The Globe is wrong on housing

Headline bait often works on journalists as clickbait works on social media. Case in point, yesterday’s article by Evan Horowitz in The Boston Globe, entitled Why more housing won’t make Boston much cheaper. It’s chock-full of the sweeping generalizations and half-truths that give journalists a bad name and, in this case, animates the fantasies of the NIMBY brigade.

A good example is begun with the third paragraph, where Horowitz writes:

By lifting zoning restrictions, checking not-in-my-backyard opposition, and lowering bureaucratic hurdles, Greater Boston could let a thousand new housing units bloom, easing the competition for scarce spaces and dampening costs.

But this strategy has its limits. New construction doesn’t just mean more options for people who are already here. It means more people moving in. So at the end of all its building, Boston could end up denser yet just as expensive.

Think that’s impossible? Look at Manhattan, a city that has been building feverishly skyward since the dawn of steel construction, with little to show in the way of reasonably priced housing.

Of course, not building new housing hasn’t prevented people from moving here. The whole point of building more housing is to keep up with the demand, which is manifested by an increase in population, rents and a growing number of rent-burden individuals and households — those for whom more than one-third of their income is spent on housing.

People generally don’t move for housing costs, but for work and opportunity. New supply does not produce it’s own demand, as the experience of Williston, North Dakota shows.

The oil boom of the last decade resulted in the population nearly doubling in five years, from 14,716 to 26,977. According to City Observatory, rents skyrocketed (this writer recalls seeing job ads where the company would provide housing in Colorado and fly workers to North Dakota and back every three or four days) to $3,200 for some units. The City went from issuing less than 200 building permits a year to nearly 2000, producing loads of housing and moderating rents. But then the oil boom went bust and loads of jobs left ort disappeared and so did the housing demand. Thanks to the increase in supply and decline in demand, rents plumeted. The abundant supply of housing has not produced its own demand.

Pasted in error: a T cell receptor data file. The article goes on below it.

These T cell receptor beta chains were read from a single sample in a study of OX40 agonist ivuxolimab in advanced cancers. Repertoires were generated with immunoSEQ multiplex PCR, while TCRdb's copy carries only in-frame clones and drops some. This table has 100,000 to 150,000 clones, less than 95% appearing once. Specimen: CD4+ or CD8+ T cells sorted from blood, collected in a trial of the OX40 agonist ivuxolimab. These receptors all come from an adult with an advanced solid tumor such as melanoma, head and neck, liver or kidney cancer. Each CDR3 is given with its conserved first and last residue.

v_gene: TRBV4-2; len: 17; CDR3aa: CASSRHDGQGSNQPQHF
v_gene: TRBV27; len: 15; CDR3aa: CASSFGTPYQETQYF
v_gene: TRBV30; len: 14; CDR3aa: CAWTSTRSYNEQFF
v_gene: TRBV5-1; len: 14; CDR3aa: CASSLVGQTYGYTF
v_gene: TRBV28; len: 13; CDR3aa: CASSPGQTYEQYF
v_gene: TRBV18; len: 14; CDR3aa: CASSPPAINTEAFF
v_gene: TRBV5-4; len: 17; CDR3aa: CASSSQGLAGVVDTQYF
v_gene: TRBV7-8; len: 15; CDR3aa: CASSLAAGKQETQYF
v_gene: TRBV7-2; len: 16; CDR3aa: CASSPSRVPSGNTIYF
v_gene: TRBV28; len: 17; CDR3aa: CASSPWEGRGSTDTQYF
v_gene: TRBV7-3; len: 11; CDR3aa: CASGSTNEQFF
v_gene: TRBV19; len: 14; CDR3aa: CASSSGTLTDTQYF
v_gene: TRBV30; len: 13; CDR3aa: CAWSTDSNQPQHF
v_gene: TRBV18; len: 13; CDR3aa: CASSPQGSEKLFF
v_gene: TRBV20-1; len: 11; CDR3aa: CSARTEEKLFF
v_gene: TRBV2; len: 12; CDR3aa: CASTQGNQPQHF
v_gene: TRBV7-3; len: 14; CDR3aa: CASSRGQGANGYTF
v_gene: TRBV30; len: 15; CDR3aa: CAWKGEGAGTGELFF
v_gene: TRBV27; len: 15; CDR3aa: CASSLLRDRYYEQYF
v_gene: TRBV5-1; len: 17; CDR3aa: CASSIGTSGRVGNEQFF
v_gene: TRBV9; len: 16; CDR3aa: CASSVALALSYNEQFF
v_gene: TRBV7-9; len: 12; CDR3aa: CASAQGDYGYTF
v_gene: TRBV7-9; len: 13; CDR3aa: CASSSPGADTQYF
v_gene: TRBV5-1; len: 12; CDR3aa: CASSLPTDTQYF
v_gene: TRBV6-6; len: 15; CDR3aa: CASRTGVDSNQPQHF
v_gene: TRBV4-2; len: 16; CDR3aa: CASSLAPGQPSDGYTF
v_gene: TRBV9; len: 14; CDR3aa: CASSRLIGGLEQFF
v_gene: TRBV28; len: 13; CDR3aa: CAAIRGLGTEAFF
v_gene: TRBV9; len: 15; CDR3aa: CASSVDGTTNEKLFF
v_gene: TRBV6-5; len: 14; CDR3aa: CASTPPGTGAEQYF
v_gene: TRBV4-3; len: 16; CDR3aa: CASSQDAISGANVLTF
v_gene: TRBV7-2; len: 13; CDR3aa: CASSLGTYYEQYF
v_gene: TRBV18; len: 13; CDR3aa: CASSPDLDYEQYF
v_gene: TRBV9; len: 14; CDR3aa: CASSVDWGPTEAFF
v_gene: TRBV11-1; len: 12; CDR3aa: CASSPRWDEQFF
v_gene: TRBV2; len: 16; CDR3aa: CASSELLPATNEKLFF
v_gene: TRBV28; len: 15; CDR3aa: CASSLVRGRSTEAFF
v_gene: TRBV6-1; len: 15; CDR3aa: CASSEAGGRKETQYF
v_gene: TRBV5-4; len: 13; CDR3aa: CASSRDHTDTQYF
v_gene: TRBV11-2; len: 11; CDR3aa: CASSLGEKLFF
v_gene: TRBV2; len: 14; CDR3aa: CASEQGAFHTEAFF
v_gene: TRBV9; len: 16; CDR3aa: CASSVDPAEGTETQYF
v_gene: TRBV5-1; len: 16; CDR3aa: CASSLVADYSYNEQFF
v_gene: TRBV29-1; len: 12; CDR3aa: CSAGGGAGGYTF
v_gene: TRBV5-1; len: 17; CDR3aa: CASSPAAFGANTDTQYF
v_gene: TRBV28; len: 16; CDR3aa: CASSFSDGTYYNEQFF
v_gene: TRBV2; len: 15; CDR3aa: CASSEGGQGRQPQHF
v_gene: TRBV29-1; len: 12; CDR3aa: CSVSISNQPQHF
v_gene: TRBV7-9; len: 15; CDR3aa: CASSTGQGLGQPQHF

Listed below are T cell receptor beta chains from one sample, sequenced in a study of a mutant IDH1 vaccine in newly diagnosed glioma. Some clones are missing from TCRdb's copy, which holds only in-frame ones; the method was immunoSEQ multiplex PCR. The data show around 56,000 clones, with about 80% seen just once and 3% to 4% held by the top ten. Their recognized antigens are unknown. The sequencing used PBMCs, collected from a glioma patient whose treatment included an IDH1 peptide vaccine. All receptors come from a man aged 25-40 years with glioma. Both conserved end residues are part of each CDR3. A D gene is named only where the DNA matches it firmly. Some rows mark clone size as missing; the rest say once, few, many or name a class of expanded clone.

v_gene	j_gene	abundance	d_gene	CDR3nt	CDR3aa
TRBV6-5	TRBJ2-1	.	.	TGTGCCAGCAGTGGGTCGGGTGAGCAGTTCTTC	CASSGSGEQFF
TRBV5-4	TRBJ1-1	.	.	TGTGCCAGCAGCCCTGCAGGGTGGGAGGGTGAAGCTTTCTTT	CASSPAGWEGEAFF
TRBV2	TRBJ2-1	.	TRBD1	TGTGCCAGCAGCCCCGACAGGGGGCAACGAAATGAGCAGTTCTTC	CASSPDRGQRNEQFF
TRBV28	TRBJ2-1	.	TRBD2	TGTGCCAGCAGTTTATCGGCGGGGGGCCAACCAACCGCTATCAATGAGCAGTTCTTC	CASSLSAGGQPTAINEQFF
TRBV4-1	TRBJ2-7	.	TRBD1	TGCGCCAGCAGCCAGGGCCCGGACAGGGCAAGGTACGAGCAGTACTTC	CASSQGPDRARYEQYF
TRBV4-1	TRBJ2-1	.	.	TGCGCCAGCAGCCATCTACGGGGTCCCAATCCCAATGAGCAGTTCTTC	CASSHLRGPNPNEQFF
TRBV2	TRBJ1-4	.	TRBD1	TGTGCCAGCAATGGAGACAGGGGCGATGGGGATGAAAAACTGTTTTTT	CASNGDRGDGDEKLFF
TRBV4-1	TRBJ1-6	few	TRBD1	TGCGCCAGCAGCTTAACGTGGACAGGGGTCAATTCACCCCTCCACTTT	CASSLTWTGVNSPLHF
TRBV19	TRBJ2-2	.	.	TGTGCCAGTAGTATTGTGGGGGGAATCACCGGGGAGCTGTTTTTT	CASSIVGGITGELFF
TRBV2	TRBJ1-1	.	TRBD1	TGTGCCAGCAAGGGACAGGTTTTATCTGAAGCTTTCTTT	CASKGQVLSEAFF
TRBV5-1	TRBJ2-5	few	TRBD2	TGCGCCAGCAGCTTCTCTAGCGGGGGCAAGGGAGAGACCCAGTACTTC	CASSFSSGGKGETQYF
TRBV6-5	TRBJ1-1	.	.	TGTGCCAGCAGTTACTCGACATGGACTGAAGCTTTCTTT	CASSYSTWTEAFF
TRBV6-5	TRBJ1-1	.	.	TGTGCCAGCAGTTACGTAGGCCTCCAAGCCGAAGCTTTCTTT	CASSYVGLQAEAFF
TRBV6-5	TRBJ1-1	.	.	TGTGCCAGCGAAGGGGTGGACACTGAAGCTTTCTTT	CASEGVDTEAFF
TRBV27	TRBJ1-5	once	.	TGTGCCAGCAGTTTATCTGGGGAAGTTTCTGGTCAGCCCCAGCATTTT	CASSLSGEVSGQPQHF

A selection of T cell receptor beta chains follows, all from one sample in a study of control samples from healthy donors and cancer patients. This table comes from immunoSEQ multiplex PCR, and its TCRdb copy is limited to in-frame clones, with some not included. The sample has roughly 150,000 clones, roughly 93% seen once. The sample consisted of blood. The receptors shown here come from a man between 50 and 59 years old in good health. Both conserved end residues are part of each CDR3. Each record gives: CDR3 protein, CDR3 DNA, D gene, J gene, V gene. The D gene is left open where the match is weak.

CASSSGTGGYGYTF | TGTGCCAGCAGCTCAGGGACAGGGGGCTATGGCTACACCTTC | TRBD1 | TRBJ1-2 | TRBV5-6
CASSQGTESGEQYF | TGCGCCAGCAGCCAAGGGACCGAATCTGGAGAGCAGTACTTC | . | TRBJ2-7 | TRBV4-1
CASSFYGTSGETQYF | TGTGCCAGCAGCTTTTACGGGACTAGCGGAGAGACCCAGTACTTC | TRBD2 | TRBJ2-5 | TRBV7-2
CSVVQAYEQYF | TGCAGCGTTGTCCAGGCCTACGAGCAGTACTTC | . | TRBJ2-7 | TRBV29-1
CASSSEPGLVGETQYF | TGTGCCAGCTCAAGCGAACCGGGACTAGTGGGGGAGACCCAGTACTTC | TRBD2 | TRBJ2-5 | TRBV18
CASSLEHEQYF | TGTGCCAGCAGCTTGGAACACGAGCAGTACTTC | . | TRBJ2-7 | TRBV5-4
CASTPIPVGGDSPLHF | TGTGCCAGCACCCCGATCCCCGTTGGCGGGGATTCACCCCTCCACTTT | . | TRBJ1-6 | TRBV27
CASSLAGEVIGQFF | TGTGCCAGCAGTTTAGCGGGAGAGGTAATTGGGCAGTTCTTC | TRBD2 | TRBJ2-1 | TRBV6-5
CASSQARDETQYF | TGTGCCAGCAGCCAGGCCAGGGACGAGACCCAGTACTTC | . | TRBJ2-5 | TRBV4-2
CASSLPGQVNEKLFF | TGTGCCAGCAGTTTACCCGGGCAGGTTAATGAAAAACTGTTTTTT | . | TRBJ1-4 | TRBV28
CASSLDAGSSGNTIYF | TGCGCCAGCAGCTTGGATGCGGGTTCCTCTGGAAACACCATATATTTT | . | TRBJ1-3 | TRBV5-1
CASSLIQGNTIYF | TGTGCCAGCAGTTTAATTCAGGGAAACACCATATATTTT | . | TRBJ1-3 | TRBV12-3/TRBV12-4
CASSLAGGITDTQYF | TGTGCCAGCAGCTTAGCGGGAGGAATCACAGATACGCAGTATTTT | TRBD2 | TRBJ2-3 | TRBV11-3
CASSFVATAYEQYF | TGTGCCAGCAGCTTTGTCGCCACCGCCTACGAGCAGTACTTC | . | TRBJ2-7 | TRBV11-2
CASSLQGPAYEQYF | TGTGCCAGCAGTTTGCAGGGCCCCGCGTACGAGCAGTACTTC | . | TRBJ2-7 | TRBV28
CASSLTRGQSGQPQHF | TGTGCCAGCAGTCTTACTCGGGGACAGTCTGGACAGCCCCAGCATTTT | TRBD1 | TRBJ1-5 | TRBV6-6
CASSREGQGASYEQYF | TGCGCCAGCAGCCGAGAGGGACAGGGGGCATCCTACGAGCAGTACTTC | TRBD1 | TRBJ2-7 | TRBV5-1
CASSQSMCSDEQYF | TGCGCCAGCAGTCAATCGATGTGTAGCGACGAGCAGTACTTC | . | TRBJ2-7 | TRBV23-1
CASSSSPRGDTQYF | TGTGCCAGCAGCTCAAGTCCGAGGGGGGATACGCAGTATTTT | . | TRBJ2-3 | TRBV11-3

The reference to New York City, furthermore, is completely absurd, condensing 100 years of history into present conditions. New York built a lot of housing, especially in the 1920s and 1950s, with production declining with tightened zoning laws in the 1960s, according to Stephen Smith. New York’s population was more or less static between 1950 and 1970, then fell by about 800,000 between 1970 and 1980 (coincidentally, nearly the same number of people who lived in Boston at its population peak in 1950), before slowly climbing back. New York exceeded its peak population in in the 1990s and is now nearly 700,000 above its previous peak, according to the US Census Bureau. New York’s super high rents have really only been an issue for the past 20 years, or so.

In the musical “Rent” the characters are living in a loft in Alphabet City and don’t seem to have any regular incomes. That would not be possible today.

In fact, Horowitz consistantly ignores demographics in his piece. He presents two charts, one looking at construction rates and median home prices and the other at the change in home prices versus the rate of new construction.

“Meanwhile, the cities with the most restrained cost growth are Chicago and Pittsburgh, which haven’t been doing much building at all,” Horowitz wrote.

Firstly, it isn’t true that Chicago isn’t building. Secondly, the population of Chicago has fluctuated around 2.7 million people since 1990, which is about 900,000 people below its peak. Similarly, Pitsburgh’s population is almost half of what it was in 1950. These are easy-to-find facts.

While it’s true that Boston has not exceeded its peak population, it’s a lot closer to it than Pittsburgh or Chicago. Moreover, Boston’s population of college students has accelerated trends for households to be formed by adults. This contributes to bidding up rents because a group of four people with four incomes can outpay a family of four with two incomes.

It is true that the relationship between supply and cost is not as clear cut as the strawman Horowitz creates, but people from across the political spectrum — French Communists, centrist liberals like Paul Krugman and Matt Yglesias and American libertarians like Stephen Smith and Alex Tabbarock — have all agreed on the importance of building housing.

Increasing supply (and making it easier to do so) is not the only thing that can be done, but it is the one thing without which all else will come to naught. Without construction, inclusionary development is useless, the value of vouchers will decline and a possible return of rent control could go from a nuisance to a disaster.

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